I always like to research the meanings of the genus and species names to understand how plant hunters and botanists are trying to describe the plant in such a succinct way. I guess we have Carl Linnaeus (a 17th century Swedish botanist) to thank for the system of naming plants.

But back to the weeds – it’s just so important to try and remember what you can on this subject because then you can keep on top of invasive species and will also prevent you from pulling things out that you actually wanted to keep.


Since the beginning of May I have had the pleasure of working with a vast array of alpine plants. The collections here at Wisley are divided into areas of origin or requirements in the various service houses, before being put out on display. One plant which really took my fancy was Physoplexis comosa.

The tufted horned part of the name is relating to the protruding style and stigma of the flower (the female parts).

The stamens (male parts of the flower) are hidden and encased within the fused petals of the plant.

The various stages of flower development provide prolonged interest and to me, the display in full flower is something unique!

The plants have now gone dormant and have produced seed, which I recently collected and hope to sow soon to multiply the numbers of this fantastic plant!

Top Terrace Bedding Design

I’ve just spent the week with two of the other trainees I live with, implementing our bedding design into reality on the top terrace bedding panels!

Since successfully winning the mini competition amongst the trainees at the start of the year, the three of us have worked hard at find growers and nurseries to produce and look after the plants chosen whilst in their juvenile stages.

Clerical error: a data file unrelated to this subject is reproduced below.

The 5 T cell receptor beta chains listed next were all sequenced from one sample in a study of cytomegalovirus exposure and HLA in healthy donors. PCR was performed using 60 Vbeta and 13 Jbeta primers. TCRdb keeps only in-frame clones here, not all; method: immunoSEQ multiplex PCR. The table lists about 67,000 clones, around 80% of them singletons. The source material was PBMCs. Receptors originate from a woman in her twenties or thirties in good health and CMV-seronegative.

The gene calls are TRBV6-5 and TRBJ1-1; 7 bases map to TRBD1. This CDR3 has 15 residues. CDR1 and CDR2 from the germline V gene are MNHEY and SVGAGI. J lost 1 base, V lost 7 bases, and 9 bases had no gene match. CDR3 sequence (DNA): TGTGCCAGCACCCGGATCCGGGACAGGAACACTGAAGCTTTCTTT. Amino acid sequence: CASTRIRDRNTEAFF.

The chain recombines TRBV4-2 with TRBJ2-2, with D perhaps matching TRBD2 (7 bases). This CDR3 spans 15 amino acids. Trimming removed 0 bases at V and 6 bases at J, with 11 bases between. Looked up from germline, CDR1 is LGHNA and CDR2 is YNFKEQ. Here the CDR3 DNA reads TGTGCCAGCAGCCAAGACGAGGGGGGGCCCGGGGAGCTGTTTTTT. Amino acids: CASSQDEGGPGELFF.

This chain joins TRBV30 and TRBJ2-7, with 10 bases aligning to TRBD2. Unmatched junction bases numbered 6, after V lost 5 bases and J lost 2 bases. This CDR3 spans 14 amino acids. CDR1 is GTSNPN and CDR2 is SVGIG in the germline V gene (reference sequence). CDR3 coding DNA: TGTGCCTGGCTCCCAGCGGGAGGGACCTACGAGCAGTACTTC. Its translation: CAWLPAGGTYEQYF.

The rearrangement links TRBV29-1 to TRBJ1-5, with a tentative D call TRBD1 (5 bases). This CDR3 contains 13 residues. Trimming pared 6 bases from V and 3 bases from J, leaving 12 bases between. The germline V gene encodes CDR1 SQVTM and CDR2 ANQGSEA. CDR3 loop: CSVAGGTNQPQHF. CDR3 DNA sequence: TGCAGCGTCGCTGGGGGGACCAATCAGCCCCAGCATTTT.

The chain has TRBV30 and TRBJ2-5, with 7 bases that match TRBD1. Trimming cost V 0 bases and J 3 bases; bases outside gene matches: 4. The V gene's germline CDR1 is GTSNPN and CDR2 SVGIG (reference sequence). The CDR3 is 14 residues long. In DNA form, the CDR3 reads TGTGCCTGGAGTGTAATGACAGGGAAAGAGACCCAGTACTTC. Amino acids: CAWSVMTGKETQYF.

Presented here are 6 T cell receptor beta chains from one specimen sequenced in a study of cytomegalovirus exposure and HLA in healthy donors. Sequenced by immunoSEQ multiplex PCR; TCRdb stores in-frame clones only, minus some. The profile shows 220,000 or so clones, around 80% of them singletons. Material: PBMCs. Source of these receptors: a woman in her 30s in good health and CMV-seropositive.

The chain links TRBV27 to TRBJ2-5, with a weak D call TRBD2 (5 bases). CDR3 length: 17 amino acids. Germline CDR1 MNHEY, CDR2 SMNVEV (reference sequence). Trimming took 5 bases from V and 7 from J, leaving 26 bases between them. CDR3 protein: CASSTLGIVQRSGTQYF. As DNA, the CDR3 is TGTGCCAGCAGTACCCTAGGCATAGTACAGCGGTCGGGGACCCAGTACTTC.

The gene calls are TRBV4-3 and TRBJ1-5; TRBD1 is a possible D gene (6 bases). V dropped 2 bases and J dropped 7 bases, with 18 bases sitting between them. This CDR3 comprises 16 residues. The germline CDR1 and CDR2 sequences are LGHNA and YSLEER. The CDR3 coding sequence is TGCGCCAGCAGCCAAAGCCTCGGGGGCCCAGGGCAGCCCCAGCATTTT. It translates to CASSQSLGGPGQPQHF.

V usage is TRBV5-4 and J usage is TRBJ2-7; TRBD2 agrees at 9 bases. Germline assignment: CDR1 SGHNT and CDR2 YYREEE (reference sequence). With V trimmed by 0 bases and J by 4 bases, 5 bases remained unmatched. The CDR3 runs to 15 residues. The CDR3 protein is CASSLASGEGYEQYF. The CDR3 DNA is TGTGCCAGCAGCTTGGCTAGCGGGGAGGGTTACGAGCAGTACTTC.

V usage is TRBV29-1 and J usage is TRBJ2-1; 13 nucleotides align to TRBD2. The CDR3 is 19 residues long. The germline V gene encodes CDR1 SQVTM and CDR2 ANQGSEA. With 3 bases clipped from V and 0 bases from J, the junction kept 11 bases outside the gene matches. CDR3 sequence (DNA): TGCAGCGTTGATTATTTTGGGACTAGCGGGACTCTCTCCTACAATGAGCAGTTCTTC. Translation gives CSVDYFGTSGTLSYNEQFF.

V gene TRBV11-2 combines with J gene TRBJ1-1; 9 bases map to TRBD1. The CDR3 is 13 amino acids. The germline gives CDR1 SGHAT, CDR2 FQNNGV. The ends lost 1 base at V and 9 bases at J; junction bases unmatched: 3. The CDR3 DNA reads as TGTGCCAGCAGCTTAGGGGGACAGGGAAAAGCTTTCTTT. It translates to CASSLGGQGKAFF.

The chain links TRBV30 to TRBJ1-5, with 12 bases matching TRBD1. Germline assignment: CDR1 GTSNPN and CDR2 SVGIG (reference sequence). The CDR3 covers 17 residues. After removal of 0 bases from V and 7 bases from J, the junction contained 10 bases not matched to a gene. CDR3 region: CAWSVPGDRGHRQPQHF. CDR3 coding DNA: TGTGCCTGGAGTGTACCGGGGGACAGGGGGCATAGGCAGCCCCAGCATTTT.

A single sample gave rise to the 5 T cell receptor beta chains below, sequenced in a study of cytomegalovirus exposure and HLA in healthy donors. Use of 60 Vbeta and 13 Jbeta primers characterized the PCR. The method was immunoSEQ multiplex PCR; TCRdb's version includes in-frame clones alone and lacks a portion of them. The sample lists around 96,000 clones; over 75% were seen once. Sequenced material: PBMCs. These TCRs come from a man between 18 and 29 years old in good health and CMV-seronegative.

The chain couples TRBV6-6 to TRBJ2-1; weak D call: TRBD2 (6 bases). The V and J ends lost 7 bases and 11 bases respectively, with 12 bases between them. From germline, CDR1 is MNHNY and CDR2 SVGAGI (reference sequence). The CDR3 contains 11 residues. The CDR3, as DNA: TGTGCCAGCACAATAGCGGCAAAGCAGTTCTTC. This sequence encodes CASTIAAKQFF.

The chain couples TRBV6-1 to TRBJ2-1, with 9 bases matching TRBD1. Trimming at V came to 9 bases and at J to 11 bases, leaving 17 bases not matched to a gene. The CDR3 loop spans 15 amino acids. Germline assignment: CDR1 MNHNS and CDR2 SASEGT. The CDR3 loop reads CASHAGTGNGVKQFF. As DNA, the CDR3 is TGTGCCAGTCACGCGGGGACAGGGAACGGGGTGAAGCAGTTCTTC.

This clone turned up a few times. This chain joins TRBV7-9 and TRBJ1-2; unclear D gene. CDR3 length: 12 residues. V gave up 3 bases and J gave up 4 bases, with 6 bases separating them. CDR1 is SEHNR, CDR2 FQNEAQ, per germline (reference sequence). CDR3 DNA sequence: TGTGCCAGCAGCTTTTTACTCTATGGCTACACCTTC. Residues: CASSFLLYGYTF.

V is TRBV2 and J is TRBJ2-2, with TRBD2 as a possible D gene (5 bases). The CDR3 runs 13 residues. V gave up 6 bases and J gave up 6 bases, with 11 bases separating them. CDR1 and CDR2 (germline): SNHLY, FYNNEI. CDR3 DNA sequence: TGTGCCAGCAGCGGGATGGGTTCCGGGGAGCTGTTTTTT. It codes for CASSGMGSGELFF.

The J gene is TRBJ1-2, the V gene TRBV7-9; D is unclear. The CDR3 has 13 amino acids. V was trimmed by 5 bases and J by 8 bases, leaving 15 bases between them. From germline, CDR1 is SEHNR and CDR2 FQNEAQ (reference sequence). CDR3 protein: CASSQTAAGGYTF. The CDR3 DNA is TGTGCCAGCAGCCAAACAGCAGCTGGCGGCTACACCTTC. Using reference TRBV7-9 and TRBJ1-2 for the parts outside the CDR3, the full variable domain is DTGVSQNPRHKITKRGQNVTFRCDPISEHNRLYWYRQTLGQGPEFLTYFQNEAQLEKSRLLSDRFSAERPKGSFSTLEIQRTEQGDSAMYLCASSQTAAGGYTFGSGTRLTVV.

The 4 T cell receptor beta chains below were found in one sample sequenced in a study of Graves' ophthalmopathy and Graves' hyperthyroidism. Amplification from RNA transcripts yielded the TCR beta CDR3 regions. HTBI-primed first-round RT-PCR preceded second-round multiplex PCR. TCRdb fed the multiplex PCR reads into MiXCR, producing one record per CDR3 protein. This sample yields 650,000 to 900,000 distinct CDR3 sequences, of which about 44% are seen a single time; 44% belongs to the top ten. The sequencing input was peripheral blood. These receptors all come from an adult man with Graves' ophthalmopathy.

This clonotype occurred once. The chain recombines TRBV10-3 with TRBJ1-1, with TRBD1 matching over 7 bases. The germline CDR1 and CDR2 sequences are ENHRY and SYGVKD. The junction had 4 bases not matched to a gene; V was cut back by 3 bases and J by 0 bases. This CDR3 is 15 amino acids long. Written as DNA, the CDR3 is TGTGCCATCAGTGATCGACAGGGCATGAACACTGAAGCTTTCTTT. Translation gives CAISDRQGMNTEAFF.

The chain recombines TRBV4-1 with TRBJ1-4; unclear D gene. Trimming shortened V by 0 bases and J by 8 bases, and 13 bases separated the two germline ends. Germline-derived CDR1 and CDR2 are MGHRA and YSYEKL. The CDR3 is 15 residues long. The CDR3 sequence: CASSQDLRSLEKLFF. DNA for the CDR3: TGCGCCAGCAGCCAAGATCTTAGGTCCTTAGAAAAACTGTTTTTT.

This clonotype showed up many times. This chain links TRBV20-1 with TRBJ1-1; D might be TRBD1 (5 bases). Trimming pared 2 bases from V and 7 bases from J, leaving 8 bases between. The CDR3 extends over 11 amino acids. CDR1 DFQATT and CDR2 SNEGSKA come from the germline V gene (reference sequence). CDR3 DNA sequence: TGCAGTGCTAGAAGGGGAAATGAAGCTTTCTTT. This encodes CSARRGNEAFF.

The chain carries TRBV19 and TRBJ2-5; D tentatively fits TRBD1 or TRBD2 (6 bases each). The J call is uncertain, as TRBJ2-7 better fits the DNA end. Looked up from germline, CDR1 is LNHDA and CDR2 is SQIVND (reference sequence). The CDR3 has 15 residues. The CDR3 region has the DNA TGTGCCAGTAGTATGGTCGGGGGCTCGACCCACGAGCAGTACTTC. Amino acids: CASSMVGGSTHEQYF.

Our objective was to do something new, inspiring and thought provoking. Whether visitors like it or not is up for debate!

Our scheme is based on the theme of Chiaroscuro; an Italian artistic term to describe powerful contrasts between light and dark, affecting a whole composition. We were inspired by ‘Death on the Pale Horse’ painted by Benjamin West in 1796.

The white swath of Cosmos used in the scheme is to represent the horse, providing variations in height to show transition from head to tail. Dark foliage plants are used to create stark contrast and bring out the brilliant white. Red is used to represent fear, danger or warning and add another dimension to the colour pallet.

The initial marking out was a tricky business and a lot more complex than the standard – we like to make things challenging!! This was partially due to our unequal shape, which narrowed and widened in various beds. The beds to plant into were also of different areas and were parallelogram in shape, so had no lines of symmetry. This involved lots of maths and some frantic divisions, to ensure even and mirrored symmetry was achieved – all whilst the rain came down!

Motto of the story: pay attention in maths – it is important and you will need it later in life!

Once marking out was complete, we began digging out, mounding and sculpting soil in the beds. This was a key part to our design, which sets it apart from a lot of traditional flat level bedding. Although some height can be obtained this way, we wanted to enhance this further for greater impact.

Next came the layout and spacing of plants. Maths played its part once again! We had already worked out the number of plants (plus 10% extra) required for the complete project, but how many plants went into each section would vary dependant on bed size… tricky huh? So laying out was key before some planting could begin, and we began more conservatively, so additional plants could always be added.

Now for the fun part… the planting! But with over 4,500 plants to put in, we were going to need a little help from our friends! So we sent out an SOS to the garden staff to ask for assistance.

Before we knew it the planting was complete.

Why not come and visit soon and see how it progresses for yourself?